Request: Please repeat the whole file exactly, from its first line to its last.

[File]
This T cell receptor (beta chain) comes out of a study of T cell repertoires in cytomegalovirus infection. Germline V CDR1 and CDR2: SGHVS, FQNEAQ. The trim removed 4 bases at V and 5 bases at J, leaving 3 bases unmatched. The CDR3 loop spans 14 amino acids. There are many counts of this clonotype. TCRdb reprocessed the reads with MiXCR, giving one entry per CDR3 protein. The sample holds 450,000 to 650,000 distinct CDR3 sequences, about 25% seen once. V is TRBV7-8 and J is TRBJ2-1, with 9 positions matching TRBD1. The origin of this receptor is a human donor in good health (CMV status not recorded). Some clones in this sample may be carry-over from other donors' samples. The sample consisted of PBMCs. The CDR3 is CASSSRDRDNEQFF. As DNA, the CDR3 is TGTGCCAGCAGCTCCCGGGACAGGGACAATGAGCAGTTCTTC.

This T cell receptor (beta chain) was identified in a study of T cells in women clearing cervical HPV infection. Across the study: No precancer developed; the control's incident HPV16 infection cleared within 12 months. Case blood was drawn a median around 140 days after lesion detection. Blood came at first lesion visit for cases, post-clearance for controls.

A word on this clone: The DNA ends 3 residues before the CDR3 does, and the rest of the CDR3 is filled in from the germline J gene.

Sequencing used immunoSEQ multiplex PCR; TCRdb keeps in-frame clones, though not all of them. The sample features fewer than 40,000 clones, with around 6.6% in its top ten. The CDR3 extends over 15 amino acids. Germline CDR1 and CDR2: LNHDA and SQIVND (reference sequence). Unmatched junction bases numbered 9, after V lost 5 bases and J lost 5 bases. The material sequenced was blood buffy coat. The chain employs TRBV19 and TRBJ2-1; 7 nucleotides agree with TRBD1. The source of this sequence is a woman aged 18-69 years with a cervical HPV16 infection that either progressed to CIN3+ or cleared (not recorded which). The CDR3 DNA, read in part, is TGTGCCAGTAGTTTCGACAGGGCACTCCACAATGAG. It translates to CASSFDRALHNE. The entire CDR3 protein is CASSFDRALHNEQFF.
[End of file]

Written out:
This T cell receptor (beta chain) comes out of a study of T cell repertoires in cytomegalovirus infection. Germline V CDR1 and CDR2: SGHVS, FQNEAQ. The trim removed 4 bases at V and 5 bases at J, leaving 3 bases unmatched. The CDR3 loop spans 14 amino acids. There are many counts of this clonotype. TCRdb reprocessed the reads with MiXCR, giving one entry per CDR3 protein. The sample holds 450,000 to 650,000 distinct CDR3 sequences, about 25% seen once. V is TRBV7-8 and J is TRBJ2-1, with 9 positions matching TRBD1. The origin of this receptor is a human donor in good health (CMV status not recorded). Some clones in this sample may be carry-over from other donors' samples. The sample consisted of PBMCs. The CDR3 is CASSSRDRDNEQFF. As DNA, the CDR3 is TGTGCCAGCAGCTCCCGGGACAGGGACAATGAGCAGTTCTTC.

This T cell receptor (beta chain) was identified in a study of T cells in women clearing cervical HPV infection. Across the study: No precancer developed; the control's incident HPV16 infection cleared within 12 months. Case blood was drawn a median around 140 days after lesion detection. Blood came at first lesion visit for cases, post-clearance for controls.

A word on this clone: The DNA ends 3 residues before the CDR3 does, and the rest of the CDR3 is filled in from the germline J gene.

Sequencing used immunoSEQ multiplex PCR; TCRdb keeps in-frame clones, though not all of them. The sample features fewer than 40,000 clones, with around 6.6% in its top ten. The CDR3 extends over 15 amino acids. Germline CDR1 and CDR2: LNHDA and SQIVND (reference sequence). Unmatched junction bases numbered 9, after V lost 5 bases and J lost 5 bases. The material sequenced was blood buffy coat. The chain employs TRBV19 and TRBJ2-1; 7 nucleotides agree with TRBD1. The source of this sequence is a woman aged 18-69 years with a cervical HPV16 infection that either progressed to CIN3+ or cleared (not recorded which). The CDR3 DNA, read in part, is TGTGCCAGTAGTTTCGACAGGGCACTCCACAATGAG. It translates to CASSFDRALHNE. The entire CDR3 protein is CASSFDRALHNEQFF.